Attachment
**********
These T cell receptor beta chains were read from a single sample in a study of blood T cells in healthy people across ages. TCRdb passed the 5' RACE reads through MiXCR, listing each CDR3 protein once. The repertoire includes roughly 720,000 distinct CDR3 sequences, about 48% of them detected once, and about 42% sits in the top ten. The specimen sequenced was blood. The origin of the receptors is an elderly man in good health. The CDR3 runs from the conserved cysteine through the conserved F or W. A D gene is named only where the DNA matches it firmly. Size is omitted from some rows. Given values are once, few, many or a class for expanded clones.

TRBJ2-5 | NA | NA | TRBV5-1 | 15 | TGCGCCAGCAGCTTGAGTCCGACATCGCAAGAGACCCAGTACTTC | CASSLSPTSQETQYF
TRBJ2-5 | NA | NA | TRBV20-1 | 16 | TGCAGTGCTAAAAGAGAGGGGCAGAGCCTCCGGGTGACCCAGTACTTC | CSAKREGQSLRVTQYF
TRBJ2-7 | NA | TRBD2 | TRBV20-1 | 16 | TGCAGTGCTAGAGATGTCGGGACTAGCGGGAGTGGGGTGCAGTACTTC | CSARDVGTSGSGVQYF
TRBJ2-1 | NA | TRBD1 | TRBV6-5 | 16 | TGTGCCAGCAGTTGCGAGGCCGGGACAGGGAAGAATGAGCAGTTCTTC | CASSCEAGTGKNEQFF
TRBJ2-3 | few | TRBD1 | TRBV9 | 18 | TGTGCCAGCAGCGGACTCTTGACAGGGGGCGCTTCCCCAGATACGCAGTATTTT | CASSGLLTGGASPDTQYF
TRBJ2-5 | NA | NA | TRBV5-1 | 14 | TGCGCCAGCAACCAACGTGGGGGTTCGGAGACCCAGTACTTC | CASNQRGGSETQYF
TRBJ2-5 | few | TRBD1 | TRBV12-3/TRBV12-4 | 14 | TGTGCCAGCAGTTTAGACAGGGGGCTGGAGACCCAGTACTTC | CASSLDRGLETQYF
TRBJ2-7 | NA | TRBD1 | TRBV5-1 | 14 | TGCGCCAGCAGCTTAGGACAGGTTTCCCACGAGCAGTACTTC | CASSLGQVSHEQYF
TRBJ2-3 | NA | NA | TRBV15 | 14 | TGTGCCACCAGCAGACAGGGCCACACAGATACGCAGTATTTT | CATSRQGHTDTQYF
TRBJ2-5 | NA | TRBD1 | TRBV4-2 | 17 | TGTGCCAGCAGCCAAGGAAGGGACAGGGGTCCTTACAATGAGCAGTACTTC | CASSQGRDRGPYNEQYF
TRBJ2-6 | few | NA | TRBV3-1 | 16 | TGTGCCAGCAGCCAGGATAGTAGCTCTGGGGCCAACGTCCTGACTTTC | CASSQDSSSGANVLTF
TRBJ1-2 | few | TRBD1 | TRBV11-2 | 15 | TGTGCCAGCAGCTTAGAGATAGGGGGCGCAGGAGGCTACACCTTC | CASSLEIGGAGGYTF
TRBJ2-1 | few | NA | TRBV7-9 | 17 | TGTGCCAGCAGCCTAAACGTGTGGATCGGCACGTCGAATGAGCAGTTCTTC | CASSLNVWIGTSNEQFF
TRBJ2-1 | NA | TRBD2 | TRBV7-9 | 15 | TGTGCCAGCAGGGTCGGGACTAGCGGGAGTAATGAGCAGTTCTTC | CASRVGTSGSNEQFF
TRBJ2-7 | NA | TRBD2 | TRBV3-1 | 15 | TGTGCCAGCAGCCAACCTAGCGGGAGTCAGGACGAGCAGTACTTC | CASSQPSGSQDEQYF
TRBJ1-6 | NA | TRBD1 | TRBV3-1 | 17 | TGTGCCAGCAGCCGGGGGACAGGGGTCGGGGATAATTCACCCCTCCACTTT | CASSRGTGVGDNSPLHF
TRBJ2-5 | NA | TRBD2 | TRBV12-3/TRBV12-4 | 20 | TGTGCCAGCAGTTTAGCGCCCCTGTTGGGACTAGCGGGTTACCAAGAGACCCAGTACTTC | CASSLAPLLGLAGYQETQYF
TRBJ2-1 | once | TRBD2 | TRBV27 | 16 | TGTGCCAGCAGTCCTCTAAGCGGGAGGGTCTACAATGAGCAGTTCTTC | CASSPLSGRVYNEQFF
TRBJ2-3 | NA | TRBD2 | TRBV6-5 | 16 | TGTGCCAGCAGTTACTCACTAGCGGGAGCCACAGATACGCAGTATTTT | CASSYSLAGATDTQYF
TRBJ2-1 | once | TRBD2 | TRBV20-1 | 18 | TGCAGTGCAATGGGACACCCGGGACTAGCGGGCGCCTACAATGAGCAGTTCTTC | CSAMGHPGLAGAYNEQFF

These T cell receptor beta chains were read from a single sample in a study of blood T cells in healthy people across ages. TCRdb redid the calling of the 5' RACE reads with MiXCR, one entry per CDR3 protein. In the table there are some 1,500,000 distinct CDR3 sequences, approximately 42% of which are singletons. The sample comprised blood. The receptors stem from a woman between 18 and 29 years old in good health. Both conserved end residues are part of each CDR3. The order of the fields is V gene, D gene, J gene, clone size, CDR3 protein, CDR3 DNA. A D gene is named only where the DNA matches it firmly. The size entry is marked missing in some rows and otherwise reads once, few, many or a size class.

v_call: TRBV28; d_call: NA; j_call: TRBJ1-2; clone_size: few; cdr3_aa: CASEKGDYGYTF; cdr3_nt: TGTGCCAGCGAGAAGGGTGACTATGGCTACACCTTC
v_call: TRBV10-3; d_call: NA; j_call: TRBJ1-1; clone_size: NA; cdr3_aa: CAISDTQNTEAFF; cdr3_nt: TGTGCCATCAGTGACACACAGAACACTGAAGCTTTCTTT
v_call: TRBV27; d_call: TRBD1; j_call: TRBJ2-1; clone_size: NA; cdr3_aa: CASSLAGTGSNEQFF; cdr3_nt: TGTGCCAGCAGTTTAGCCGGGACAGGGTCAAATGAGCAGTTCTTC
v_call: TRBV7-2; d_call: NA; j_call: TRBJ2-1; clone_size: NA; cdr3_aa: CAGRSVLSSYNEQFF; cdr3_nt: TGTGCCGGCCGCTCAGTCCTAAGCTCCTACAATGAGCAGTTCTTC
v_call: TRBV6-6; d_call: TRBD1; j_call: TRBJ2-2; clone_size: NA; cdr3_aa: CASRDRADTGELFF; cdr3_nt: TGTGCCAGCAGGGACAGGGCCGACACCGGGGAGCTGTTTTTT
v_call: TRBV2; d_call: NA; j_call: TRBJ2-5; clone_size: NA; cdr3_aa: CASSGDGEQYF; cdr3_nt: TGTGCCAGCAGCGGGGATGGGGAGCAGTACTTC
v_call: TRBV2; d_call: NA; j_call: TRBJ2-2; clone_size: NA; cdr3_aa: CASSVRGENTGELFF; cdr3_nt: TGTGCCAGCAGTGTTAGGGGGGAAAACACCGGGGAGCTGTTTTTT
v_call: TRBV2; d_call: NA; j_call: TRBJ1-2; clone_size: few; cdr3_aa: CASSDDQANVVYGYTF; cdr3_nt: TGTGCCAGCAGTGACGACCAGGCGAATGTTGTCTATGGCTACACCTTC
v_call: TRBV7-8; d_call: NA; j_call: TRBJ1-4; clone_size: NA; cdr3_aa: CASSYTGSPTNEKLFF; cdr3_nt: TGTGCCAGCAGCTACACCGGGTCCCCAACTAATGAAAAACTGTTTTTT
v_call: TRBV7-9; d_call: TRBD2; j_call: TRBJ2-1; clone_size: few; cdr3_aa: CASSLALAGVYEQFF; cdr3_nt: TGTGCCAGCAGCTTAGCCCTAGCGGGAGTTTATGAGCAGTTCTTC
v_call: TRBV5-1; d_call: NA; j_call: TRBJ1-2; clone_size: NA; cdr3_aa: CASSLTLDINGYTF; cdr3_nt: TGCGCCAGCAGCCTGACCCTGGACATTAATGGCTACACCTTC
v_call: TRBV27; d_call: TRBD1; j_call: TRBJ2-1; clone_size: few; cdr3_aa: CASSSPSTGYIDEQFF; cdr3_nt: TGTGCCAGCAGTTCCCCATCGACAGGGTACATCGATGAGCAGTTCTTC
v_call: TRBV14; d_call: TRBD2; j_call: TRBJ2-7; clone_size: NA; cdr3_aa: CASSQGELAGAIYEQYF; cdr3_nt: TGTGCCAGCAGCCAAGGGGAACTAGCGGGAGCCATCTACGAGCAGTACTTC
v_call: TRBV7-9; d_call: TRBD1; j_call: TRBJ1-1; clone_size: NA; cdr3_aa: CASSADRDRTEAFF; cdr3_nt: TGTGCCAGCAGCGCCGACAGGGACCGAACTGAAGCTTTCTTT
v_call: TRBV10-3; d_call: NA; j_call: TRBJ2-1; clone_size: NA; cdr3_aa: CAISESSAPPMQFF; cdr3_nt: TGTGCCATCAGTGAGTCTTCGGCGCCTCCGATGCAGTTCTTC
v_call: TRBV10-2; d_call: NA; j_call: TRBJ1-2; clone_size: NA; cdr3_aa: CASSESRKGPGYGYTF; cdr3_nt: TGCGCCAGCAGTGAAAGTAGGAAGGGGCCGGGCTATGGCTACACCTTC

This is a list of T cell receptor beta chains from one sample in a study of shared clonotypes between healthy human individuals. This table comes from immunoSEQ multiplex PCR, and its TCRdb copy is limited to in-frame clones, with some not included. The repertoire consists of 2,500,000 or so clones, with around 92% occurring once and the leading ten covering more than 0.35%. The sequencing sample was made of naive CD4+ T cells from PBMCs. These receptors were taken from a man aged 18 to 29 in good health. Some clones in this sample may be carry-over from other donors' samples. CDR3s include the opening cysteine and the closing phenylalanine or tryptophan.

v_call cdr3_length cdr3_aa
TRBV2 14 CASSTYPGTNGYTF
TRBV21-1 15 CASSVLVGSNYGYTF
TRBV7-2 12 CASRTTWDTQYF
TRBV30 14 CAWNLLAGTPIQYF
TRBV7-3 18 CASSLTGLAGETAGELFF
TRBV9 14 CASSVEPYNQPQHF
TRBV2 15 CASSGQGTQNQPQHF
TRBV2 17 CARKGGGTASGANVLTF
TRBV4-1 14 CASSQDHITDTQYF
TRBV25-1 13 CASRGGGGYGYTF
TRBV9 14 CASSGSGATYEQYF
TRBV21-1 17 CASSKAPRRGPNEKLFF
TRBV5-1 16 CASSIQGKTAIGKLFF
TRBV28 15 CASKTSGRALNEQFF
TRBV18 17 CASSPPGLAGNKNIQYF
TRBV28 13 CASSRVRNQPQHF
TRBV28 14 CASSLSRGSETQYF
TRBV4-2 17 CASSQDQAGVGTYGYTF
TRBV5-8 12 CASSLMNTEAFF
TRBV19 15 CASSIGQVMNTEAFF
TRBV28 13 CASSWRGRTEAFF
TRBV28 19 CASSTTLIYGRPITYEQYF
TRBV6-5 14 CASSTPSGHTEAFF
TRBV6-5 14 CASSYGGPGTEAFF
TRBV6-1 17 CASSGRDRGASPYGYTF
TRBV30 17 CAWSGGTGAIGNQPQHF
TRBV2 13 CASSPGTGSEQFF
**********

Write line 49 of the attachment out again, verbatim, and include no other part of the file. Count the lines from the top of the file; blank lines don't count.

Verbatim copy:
TRBV4-1 14 CASSQDHITDTQYF